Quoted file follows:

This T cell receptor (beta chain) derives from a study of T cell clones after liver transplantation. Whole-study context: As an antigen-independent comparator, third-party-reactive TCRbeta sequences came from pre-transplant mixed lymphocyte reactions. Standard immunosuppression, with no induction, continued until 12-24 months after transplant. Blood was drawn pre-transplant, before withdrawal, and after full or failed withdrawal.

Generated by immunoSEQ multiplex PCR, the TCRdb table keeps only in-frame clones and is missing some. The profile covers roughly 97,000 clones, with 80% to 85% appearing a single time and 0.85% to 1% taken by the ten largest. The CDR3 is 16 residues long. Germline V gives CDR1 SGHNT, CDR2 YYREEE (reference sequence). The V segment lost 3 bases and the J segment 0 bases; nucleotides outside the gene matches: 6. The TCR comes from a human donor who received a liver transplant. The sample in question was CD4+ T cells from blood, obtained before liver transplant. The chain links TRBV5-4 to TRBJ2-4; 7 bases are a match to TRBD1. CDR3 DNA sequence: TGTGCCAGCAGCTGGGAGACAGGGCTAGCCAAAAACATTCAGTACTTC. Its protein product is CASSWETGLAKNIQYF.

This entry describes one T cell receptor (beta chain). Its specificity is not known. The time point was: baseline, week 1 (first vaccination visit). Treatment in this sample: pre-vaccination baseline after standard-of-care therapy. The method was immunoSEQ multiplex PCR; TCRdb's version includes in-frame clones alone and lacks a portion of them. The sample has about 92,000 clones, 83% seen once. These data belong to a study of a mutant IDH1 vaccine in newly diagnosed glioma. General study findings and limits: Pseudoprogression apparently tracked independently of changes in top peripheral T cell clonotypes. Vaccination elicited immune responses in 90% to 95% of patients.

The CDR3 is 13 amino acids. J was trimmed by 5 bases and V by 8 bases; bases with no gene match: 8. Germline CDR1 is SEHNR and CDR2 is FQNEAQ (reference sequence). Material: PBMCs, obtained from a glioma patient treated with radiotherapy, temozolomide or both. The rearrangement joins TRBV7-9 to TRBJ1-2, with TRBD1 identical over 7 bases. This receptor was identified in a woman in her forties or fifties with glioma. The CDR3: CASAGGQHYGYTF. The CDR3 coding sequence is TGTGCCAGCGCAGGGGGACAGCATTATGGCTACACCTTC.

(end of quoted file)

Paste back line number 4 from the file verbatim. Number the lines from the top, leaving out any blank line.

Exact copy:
The CDR3 is 13 amino acids. J was trimmed by 5 bases and V by 8 bases; bases with no gene match: 8. Germline CDR1 is SEHNR and CDR2 is FQNEAQ (reference sequence). Material: PBMCs, obtained from a glioma patient treated with radiotherapy, temozolomide or both. The rearrangement joins TRBV7-9 to TRBJ1-2, with TRBD1 identical over 7 bases. This receptor was identified in a woman in her forties or fifties with glioma. The CDR3: CASAGGQHYGYTF. The CDR3 coding sequence is TGTGCCAGCGCAGGGGGACAGCATTATGGCTACACCTTC.